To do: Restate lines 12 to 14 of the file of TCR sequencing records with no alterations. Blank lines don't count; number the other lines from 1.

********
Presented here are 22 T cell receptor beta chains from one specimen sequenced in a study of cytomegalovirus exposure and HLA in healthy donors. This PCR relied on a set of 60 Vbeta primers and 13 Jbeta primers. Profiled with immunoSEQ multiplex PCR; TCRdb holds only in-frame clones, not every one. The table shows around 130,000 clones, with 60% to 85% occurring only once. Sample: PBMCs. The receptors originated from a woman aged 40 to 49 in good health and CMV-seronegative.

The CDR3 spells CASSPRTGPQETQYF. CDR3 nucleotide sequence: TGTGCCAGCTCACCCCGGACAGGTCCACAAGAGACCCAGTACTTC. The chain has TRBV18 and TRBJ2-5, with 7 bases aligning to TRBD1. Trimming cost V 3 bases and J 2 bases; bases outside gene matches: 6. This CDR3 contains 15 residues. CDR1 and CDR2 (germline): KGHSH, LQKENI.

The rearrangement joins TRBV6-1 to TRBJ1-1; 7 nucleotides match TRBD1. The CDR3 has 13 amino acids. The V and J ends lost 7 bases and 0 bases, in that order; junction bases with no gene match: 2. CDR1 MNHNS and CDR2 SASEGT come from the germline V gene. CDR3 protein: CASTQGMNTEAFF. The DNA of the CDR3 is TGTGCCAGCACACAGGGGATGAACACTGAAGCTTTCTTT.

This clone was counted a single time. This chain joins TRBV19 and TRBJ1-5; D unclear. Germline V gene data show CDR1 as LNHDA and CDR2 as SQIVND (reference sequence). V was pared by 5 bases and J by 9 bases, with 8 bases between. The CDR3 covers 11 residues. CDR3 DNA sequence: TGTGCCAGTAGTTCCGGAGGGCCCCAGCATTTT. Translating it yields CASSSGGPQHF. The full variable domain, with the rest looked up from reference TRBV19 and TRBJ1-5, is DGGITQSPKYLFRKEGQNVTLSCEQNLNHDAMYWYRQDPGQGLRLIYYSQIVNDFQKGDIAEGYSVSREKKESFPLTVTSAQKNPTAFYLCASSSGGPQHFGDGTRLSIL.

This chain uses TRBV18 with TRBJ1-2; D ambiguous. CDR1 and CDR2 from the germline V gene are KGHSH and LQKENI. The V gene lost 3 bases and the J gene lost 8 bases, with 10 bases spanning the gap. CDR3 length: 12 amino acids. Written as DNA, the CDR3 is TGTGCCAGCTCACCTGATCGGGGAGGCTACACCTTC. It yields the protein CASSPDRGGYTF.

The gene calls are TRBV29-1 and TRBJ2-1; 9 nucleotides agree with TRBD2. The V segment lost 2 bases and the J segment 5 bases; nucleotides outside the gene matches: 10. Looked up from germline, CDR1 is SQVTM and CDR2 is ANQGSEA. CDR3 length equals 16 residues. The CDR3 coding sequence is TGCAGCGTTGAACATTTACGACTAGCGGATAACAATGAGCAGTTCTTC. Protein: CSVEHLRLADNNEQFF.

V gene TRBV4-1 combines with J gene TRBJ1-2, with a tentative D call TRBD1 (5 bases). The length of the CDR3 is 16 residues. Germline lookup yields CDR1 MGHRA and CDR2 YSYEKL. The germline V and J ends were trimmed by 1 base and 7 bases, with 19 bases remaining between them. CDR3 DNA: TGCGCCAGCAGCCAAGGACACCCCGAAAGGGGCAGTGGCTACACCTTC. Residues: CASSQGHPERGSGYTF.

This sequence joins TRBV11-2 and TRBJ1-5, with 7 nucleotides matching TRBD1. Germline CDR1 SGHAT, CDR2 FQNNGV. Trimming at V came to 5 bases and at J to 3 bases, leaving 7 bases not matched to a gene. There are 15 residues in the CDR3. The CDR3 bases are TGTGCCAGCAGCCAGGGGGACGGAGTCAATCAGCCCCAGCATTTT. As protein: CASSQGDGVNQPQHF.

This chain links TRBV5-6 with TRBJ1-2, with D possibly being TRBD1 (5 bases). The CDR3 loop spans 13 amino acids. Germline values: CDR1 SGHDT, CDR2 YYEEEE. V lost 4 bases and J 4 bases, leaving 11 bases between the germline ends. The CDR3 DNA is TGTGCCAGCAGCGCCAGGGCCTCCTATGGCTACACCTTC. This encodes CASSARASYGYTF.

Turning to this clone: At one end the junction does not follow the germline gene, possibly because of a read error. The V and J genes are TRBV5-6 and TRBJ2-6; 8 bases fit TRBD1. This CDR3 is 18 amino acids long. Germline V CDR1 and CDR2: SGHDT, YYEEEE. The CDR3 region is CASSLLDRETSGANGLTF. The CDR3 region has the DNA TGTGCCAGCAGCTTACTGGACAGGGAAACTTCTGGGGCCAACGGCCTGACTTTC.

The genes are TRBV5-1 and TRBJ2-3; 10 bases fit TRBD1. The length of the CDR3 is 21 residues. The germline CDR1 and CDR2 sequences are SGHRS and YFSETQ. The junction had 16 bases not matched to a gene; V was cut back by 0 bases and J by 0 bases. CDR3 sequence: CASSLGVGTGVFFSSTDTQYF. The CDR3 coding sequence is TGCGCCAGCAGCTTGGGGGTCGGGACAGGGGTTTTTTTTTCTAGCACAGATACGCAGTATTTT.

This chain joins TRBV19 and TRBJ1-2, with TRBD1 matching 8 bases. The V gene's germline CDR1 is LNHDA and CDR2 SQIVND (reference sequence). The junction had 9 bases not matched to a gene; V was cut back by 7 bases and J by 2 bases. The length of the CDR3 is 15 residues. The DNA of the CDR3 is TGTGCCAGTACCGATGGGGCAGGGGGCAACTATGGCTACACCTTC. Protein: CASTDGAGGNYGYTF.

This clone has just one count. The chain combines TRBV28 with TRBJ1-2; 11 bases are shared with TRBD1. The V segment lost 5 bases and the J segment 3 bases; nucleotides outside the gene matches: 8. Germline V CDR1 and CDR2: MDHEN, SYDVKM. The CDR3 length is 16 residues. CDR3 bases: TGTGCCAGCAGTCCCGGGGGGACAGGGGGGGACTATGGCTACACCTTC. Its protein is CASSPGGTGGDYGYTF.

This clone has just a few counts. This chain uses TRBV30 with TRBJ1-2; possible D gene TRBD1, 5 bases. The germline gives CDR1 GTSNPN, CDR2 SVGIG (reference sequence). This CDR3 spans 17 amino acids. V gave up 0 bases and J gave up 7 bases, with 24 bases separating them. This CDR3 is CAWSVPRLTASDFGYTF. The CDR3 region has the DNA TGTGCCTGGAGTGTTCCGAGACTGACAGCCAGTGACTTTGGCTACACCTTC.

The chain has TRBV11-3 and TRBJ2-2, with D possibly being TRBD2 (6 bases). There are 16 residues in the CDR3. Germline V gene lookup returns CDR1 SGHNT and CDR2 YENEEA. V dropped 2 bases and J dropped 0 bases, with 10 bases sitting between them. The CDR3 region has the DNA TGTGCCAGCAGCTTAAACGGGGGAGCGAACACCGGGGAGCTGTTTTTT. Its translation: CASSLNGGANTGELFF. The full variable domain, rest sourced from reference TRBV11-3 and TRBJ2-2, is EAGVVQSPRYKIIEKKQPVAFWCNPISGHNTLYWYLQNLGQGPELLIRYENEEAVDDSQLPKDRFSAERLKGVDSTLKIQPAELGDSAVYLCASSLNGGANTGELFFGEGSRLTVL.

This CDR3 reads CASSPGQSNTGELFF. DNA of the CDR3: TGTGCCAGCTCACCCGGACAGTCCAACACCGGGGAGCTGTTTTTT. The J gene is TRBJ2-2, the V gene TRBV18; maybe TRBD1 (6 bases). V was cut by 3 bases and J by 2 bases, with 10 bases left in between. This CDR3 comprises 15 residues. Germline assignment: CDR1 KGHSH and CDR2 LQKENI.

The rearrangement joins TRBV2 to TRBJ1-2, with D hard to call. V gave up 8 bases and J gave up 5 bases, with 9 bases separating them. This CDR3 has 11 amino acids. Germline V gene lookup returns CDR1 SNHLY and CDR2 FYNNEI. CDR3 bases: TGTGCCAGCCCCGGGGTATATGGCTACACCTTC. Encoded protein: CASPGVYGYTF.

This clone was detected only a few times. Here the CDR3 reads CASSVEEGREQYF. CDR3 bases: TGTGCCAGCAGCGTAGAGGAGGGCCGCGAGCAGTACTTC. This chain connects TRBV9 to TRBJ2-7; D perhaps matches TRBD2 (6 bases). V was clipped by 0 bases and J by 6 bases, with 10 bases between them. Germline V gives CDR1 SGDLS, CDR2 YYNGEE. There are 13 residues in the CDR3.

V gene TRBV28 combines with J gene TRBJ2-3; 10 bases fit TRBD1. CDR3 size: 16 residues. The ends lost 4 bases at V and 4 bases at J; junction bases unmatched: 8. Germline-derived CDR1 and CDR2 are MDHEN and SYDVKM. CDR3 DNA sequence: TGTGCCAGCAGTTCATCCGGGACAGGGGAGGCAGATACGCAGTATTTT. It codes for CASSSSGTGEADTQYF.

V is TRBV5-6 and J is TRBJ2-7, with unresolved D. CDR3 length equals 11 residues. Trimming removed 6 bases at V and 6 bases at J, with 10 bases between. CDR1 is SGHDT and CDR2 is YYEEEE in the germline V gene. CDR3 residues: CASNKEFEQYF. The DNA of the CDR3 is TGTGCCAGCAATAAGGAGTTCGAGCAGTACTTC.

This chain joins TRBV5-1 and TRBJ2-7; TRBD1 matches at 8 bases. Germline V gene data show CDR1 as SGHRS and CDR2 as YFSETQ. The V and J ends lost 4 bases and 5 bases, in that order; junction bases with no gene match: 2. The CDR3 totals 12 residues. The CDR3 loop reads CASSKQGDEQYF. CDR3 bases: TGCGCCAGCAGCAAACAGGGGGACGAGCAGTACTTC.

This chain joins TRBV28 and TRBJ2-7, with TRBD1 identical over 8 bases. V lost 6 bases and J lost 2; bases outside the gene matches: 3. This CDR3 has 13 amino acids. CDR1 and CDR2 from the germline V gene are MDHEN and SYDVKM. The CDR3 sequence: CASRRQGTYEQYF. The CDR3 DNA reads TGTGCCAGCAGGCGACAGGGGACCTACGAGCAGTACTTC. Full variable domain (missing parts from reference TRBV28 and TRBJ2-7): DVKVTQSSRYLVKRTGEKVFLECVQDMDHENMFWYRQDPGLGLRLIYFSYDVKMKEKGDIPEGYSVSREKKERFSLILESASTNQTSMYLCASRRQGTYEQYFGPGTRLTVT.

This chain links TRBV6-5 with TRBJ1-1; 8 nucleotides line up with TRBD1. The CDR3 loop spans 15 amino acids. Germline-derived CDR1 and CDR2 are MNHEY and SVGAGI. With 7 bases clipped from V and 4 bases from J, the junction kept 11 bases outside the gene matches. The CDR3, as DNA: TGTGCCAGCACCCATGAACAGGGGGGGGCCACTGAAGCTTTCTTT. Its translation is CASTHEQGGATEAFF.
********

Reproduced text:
This chain joins TRBV19 and TRBJ1-2, with TRBD1 matching 8 bases. The V gene's germline CDR1 is LNHDA and CDR2 SQIVND (reference sequence). The junction had 9 bases not matched to a gene; V was cut back by 7 bases and J by 2 bases. The length of the CDR3 is 15 residues. The DNA of the CDR3 is TGTGCCAGTACCGATGGGGCAGGGGGCAACTATGGCTACACCTTC. Protein: CASTDGAGGNYGYTF.

This clone has just one count. The chain combines TRBV28 with TRBJ1-2; 11 bases are shared with TRBD1. The V segment lost 5 bases and the J segment 3 bases; nucleotides outside the gene matches: 8. Germline V CDR1 and CDR2: MDHEN, SYDVKM. The CDR3 length is 16 residues. CDR3 bases: TGTGCCAGCAGTCCCGGGGGGACAGGGGGGGACTATGGCTACACCTTC. Its protein is CASSPGGTGGDYGYTF.

This clone has just a few counts. This chain uses TRBV30 with TRBJ1-2; possible D gene TRBD1, 5 bases. The germline gives CDR1 GTSNPN, CDR2 SVGIG (reference sequence). This CDR3 spans 17 amino acids. V gave up 0 bases and J gave up 7 bases, with 24 bases separating them. This CDR3 is CAWSVPRLTASDFGYTF. The CDR3 region has the DNA TGTGCCTGGAGTGTTCCGAGACTGACAGCCAGTGACTTTGGCTACACCTTC.